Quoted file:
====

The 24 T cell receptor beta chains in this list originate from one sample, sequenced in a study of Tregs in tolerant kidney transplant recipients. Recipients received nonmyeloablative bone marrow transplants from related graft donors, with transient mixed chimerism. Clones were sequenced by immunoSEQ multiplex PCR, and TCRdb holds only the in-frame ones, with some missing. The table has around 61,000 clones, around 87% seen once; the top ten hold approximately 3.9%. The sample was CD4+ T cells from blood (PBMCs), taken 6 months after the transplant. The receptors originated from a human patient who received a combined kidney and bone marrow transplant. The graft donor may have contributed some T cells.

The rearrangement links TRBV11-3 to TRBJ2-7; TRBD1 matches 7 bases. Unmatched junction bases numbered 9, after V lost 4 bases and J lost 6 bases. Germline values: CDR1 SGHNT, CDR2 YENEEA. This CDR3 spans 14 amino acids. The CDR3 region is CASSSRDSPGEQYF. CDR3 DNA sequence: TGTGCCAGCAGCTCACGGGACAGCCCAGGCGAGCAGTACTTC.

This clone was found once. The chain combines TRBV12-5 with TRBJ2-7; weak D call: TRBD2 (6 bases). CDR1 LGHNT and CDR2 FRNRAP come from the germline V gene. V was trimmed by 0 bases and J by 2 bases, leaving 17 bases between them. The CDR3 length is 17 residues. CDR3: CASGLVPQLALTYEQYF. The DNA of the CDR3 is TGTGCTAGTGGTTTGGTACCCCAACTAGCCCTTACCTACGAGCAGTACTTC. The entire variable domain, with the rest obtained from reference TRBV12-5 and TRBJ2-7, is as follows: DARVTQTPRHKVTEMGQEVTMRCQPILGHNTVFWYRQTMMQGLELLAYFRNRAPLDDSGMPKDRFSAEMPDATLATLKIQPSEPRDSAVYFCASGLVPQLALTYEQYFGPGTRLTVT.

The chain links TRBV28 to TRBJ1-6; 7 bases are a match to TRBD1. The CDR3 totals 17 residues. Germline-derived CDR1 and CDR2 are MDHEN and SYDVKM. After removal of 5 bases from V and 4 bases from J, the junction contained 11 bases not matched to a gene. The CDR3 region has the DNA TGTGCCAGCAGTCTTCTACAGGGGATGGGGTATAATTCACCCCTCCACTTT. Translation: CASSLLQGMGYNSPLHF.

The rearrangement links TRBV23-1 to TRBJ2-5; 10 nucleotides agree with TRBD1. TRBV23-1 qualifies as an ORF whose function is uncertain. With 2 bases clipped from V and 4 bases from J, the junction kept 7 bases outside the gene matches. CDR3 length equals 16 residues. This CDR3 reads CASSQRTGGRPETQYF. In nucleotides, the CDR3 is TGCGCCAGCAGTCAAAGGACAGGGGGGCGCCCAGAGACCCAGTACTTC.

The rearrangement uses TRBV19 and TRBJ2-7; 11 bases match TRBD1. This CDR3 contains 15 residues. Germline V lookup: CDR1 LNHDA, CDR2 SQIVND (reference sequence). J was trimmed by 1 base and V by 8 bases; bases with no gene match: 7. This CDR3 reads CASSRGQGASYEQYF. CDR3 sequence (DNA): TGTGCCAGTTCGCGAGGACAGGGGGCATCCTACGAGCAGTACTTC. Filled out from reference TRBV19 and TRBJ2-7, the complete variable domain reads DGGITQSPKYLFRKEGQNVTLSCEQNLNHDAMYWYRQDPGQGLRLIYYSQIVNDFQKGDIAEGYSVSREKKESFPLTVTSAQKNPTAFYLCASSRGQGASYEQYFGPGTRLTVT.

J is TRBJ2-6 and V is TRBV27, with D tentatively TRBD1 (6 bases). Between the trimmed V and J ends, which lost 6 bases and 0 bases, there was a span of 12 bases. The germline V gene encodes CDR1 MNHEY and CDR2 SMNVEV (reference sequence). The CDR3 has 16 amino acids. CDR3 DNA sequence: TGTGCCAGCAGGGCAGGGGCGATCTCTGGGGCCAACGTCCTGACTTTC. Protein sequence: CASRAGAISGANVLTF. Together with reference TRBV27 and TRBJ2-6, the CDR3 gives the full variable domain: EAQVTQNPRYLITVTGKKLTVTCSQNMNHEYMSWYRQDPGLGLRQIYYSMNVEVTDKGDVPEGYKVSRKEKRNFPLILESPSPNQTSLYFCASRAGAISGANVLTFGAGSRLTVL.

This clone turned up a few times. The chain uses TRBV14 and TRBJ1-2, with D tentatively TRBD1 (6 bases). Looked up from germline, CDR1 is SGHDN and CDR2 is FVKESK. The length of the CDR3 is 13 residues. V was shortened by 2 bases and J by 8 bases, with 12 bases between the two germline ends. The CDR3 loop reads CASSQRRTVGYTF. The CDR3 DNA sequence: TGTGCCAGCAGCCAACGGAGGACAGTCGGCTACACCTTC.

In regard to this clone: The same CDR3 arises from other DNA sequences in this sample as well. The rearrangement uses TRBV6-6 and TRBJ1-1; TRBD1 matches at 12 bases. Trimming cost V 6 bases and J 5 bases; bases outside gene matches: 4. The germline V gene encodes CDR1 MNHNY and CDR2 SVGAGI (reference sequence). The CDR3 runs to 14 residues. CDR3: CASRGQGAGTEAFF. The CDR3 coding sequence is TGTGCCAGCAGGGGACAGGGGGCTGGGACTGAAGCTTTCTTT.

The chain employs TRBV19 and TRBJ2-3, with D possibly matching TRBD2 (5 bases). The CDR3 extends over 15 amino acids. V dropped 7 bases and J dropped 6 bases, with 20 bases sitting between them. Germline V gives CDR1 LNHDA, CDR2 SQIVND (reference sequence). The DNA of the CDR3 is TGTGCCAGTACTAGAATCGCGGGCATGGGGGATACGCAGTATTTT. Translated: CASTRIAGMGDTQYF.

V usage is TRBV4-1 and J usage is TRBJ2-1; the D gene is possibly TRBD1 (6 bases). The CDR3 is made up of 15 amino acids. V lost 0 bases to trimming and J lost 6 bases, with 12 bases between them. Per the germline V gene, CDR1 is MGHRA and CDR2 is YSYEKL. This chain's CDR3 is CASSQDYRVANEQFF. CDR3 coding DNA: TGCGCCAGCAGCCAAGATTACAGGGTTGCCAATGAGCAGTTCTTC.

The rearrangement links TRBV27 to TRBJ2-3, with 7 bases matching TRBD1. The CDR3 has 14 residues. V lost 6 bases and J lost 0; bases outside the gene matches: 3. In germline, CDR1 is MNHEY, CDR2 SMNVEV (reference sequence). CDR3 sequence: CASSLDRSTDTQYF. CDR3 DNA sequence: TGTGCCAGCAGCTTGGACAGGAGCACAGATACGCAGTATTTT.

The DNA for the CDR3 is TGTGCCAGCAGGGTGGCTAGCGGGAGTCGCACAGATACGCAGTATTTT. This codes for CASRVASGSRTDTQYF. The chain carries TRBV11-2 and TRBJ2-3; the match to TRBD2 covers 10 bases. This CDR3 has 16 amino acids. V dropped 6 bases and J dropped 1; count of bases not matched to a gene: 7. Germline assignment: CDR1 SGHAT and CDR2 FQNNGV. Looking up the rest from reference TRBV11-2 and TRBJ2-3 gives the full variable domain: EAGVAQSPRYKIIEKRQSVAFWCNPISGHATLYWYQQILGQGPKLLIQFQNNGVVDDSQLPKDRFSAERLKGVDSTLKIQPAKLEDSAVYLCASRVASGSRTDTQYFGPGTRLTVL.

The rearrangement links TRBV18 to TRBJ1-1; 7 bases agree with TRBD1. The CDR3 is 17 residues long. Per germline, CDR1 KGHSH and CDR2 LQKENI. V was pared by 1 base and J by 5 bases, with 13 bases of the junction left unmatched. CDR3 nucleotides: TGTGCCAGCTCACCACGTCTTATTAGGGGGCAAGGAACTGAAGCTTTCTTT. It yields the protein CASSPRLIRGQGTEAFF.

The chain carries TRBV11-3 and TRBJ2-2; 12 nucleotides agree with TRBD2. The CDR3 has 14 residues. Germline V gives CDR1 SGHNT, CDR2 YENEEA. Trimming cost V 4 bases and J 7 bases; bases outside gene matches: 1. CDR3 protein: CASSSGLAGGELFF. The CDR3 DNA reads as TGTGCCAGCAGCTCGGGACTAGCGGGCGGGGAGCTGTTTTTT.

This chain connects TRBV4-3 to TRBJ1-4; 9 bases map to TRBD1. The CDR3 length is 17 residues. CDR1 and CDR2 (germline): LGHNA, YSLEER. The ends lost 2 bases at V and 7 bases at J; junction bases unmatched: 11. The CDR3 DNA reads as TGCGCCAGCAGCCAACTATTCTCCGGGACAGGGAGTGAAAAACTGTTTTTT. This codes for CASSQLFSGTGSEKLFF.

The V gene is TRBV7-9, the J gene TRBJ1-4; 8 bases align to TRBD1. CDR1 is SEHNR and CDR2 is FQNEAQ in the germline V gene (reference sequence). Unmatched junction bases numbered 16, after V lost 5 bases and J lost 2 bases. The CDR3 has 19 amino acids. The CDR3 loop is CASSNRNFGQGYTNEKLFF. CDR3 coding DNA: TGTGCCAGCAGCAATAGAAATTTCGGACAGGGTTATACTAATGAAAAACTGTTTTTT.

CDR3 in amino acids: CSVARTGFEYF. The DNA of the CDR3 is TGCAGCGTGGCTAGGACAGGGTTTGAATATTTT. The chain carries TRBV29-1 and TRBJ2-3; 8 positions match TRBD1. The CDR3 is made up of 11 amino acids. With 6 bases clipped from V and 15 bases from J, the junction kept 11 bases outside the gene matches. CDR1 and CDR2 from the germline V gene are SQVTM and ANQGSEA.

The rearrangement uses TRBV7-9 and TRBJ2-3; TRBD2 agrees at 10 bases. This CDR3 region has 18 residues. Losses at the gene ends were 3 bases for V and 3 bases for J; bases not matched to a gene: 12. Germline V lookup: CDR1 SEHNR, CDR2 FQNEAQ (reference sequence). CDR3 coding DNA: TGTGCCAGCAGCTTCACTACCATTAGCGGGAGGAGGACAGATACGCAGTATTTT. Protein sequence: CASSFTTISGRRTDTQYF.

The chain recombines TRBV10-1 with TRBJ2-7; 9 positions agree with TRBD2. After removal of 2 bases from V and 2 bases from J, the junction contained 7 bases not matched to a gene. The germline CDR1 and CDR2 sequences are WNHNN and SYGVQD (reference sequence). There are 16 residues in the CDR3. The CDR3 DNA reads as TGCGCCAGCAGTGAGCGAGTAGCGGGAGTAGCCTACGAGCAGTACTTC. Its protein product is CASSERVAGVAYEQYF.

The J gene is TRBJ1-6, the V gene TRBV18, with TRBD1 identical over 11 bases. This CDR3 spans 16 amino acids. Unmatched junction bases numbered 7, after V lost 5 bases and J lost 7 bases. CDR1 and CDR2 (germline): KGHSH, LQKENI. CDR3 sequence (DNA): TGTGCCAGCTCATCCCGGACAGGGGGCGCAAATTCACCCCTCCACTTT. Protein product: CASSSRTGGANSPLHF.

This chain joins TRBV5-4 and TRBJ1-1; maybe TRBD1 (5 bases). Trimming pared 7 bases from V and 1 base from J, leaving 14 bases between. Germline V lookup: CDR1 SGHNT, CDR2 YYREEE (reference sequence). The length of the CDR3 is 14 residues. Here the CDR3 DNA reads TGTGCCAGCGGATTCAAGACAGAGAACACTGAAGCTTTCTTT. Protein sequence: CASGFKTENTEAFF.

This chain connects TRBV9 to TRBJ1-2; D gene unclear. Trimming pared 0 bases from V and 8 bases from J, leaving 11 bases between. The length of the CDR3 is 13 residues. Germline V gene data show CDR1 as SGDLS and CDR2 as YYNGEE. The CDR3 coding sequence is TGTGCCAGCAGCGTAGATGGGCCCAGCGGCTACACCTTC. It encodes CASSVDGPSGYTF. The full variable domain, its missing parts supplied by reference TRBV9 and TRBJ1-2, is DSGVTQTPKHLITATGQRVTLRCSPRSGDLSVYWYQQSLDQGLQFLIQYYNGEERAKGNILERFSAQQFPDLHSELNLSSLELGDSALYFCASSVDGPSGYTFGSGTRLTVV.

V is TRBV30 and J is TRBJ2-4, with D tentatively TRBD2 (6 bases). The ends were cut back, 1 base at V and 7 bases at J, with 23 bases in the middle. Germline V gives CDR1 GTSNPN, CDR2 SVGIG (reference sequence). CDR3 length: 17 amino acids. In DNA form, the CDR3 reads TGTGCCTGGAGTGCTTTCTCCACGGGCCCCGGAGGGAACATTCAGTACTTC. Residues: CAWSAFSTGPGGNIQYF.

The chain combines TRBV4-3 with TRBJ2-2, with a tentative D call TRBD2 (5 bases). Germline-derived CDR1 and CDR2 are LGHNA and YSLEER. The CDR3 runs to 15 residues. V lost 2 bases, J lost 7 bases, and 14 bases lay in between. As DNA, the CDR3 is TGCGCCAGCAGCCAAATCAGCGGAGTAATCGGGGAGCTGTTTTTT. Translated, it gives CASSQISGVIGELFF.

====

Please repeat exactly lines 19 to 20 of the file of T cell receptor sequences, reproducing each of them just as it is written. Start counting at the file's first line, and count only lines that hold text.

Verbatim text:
The rearrangement uses TRBV7-9 and TRBJ2-3; TRBD2 agrees at 10 bases. This CDR3 region has 18 residues. Losses at the gene ends were 3 bases for V and 3 bases for J; bases not matched to a gene: 12. Germline V lookup: CDR1 SEHNR, CDR2 FQNEAQ (reference sequence). CDR3 coding DNA: TGTGCCAGCAGCTTCACTACCATTAGCGGGAGGAGGACAGATACGCAGTATTTT. Protein sequence: CASSFTTISGRRTDTQYF.

The chain recombines TRBV10-1 with TRBJ2-7; 9 positions agree with TRBD2. After removal of 2 bases from V and 2 bases from J, the junction contained 7 bases not matched to a gene. The germline CDR1 and CDR2 sequences are WNHNN and SYGVQD (reference sequence). There are 16 residues in the CDR3. The CDR3 DNA reads as TGCGCCAGCAGTGAGCGAGTAGCGGGAGTAGCCTACGAGCAGTACTTC. Its protein product is CASSERVAGVAYEQYF.